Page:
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3 Best Sleep Practices

From eNewsletter 5/11/2022

DID YOU KNOW that there are recent sleep recommendations that while are not to be taken as gospel, give us best practices? Best time to go to bed? Around 9:30PM, according to a report from the Division of Sleep Medicine at Harvard Medical School. Optimal amount of sleep for middle age and older adults? Seven hours, according to research in Nature Aging. Of course, children and young adults need more. Achieving quality sleep is important to strive for. Lack of sufficient sleep led to a 9% increase in total abdominal fat area and an 11% increase in abdominal visceral fat, compared to control sleep in a Mayo Clinic study published in Journal of the American College of Cardiology. Visceral fat is deposited deep inside the abdomen around internal organs and is strongly linked to cardiac and metabolic diseases.

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Have a happy, healthy day! Steve and Bonnie Minsky

In Today's Issue...

  • Well Connect Feature: GI Update*

  • Plant Based Eating Style Update

  • May 20% OFF Sale Items

  • Chiro Corner NEW!

  • Pure Genomics

  • Blog Briefs

  • Well Connect Member Benefits *Paid Member Access Only

Plant Based Eating Style Update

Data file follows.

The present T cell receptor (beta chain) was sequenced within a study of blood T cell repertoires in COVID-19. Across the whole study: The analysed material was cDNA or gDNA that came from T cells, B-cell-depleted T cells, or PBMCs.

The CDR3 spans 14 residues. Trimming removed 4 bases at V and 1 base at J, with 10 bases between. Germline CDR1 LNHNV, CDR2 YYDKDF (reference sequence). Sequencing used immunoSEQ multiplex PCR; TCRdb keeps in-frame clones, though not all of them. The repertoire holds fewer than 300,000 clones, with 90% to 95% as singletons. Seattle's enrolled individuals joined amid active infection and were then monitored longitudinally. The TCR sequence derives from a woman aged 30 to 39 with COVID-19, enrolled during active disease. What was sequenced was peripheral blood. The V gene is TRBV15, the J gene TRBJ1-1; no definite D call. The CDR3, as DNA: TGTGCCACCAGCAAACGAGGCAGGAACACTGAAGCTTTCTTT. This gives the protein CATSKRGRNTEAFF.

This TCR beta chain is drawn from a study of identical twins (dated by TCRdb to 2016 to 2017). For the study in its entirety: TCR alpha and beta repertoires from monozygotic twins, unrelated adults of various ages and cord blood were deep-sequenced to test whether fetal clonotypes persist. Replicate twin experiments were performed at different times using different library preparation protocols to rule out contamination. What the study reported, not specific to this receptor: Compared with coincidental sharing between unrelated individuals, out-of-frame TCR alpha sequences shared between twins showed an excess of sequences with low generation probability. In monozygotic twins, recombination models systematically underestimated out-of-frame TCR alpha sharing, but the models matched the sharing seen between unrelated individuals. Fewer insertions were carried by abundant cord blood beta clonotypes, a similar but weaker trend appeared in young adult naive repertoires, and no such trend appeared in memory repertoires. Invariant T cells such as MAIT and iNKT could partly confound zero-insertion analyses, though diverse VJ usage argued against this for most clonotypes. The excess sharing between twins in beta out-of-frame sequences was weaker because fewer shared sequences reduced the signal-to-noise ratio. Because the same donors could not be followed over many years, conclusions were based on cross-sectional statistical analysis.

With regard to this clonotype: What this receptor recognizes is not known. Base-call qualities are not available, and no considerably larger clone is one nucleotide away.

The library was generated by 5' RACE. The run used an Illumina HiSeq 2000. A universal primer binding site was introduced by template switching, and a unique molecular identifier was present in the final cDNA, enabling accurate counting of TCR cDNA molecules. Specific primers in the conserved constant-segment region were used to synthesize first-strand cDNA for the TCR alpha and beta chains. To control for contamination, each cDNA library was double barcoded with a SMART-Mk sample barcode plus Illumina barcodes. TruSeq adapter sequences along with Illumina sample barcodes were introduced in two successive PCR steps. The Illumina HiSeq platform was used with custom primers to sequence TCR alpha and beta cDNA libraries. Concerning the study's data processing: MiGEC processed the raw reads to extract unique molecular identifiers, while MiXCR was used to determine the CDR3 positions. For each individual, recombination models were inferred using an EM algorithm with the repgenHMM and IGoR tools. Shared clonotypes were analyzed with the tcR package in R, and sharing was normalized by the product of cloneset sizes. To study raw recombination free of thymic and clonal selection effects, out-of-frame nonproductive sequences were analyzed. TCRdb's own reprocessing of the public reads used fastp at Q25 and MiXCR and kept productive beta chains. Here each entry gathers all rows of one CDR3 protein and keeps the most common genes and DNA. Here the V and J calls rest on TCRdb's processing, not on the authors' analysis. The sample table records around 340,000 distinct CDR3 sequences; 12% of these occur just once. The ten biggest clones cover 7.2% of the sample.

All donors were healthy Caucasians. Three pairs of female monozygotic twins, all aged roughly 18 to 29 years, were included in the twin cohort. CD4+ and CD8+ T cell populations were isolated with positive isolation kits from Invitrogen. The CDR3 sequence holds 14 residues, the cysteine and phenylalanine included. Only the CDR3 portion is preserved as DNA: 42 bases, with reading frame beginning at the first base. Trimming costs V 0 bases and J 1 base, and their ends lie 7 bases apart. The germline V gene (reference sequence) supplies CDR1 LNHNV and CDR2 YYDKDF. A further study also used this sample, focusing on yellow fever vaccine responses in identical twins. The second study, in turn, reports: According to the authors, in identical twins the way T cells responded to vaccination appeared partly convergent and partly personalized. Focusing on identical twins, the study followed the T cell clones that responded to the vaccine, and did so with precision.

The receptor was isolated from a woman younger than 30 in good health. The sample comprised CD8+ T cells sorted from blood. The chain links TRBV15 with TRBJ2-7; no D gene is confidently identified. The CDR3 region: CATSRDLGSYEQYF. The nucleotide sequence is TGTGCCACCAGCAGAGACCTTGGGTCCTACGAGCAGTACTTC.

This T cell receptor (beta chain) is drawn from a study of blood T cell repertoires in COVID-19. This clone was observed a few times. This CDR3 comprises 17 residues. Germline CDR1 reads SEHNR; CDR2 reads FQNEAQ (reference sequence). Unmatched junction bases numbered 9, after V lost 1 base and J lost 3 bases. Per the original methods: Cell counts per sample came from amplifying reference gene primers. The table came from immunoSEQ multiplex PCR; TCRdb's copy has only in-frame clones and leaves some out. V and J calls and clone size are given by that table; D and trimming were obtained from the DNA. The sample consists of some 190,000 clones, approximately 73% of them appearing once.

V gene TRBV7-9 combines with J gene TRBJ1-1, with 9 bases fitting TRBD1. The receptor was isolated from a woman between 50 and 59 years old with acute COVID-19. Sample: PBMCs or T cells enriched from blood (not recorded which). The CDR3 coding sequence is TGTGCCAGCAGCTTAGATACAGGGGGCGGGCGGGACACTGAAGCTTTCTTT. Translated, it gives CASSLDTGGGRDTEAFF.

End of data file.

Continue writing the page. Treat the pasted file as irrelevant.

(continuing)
Bonnie and Steve: Plant based foods...vegetables, fruits, nuts, seeds, grain-like foods (especially quinoa, cassava, and buckwheat) are fabulous for our health. The one important macro-nutrient we can’t get enough of from these foods is viable protein. How can this be true when the media and food companies are routinely touting plant-based diets? Humans are designed to be omnivores. This means we need both animal and plant foods. Our digestive systems have been designed by God or nature to absorb foods this way. This is why humans for millennia have usually survived for short periods of time on plant foods when no animal protein was available, but their goal was to get as much animal food as they could gather. This factual information dates back over 40,000 years. The information is either hidden or sketchy as to whether new plant proteins are viable, safe, healthy, humane, organic, and good for the planet. Many substitute plant proteins contain concentrated soy from non-organic/pesticide/insecticide laden farms, small animals are killed when those farms are planted (disrupting animal and other plant ecosystems), hidden MSG is added for flavor, and heavy toxic metals are found in many of the products. Is this really the answer for humans becoming healthier? There are myriad nutrient deficiencies that may occur in those adhering exclusively to plant based diets. Results from a study in Food and Chemical Toxicology found legumes and grains, contain higher levels of glyphosate (Roundup) than other foods. Of course, these are consumed in higher amounts by vegans and vegetarians. A new study from Nutrition Reviews found a significantly higher risk of depression in those adhering to vegetarian and vegan diets. A new study in Pediatrics found that children adhering to vegetarian or vegan diets were twice as likely to be clinically underweight compared with those who ate an omnivorous diet. Lastly, there is new research in Science Advances showing that not only do insects feel pain from an injury, but they suffer from chronic pain after recovering from one. Moreover, plants have been found to have highly sophisticated social networks and can also feel pain. If we eschew consuming all organisms that feel pain, there will be nothing left to eat. Until we can discern if lab grown protein is safe and viable, the key is to know how the food you are consuming is grown, harvested, and prepared. Eat a wide variety of plant and animal based foods. And relax :)